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Bruce D. Clark
Goldie returns from five years at the state pen and winds up king of the pimping game. Trouble comes in the form of two corrupt white cops and a crime lord who wants him to return to the ... See full summary »
One of several Rudy Ray Moore films, THE HUMAN TORNADO is part of the on-going adventures of Dolemite: a signifying' super-hero. Dolemite comes to the rescue of Queen Bee, whose primarily ... See full summary »
When Willie is talking to Cora at the end of the movie, there is a light scar along his right cheek. As he's leaving her apartment, the scar not only gets noticeably worse, but additional scars also mysteriously appear on his forehead and nose. Yet when Willie comes out of the apartment building to see his car being towed, all of the scars are gone. See more »
During the ending credits, Richard Lawson is credited as playing the role of Sugar, when in fact it is Nathaniel Taylor who plays the role. See more »
It is impossible to deny that this film has some hilarious parts. You can't help enjoying the absolutely ridiculous outfits and mannerisms of the pimps.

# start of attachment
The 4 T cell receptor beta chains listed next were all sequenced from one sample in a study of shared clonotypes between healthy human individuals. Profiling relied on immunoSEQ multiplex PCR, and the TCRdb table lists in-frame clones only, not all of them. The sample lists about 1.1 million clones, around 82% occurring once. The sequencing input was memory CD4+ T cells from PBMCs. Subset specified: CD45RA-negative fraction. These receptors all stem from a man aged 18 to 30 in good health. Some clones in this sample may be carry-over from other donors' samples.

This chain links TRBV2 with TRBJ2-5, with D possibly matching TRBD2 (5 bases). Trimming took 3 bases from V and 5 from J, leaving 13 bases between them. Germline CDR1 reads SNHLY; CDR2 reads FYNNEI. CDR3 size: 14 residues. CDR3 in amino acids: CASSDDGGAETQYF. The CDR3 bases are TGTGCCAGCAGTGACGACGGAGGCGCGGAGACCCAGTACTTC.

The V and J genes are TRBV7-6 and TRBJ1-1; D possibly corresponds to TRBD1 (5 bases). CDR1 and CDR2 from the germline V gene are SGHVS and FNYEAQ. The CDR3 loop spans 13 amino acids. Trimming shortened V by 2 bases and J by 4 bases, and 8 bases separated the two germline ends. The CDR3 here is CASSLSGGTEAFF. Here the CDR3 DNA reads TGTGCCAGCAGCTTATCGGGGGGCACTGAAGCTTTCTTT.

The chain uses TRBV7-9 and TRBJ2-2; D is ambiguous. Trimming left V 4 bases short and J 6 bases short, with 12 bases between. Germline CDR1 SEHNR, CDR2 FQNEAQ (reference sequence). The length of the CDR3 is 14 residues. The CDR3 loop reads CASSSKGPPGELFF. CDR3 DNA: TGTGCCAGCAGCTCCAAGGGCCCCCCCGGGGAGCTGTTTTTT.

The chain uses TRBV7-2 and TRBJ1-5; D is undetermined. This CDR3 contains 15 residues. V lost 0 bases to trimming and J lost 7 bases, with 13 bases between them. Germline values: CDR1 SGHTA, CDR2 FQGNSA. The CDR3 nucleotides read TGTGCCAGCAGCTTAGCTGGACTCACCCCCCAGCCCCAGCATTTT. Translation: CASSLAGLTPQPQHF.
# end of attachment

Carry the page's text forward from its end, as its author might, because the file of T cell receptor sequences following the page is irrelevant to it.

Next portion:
Everything from Willie's beyond gaudy car to even the characters' names (i.e. the white pimp named Milky Way) is pretty entertaining.
But it does have some serious (well okay, maybe not serious) implications as well. It is basically set up like most classic tragedies; a man in a position of great power falls due to a tragic flaw. Willie is likable enough not to deserve our hatred, but ruthless enough that we accept that he deserved his fate. Okay, so it's a bad idea to overthink this movie, but it is important to at least recognize that format.
Furthermore, its social implications are pretty relevant. It portrayed Black and White characters in both positive and negative stereotypes, as well as providing more well rounded characters to serve as positive rolemodels. It started out glorifying the pimp lifestyle and slowly de-glamorized it as a life of dishonesty, drug addiction, violence, and eventual ruin. It may have really given young kids growing up in ghettoes in that era as made something to think about by slowly exposing the harsh realities of a life outside the law. Especially since it also presented positive Black role models who came from similar situations, like Cora, a prostitute-turned-social worker on a quest to help rescue other young girls from a life on the streets.
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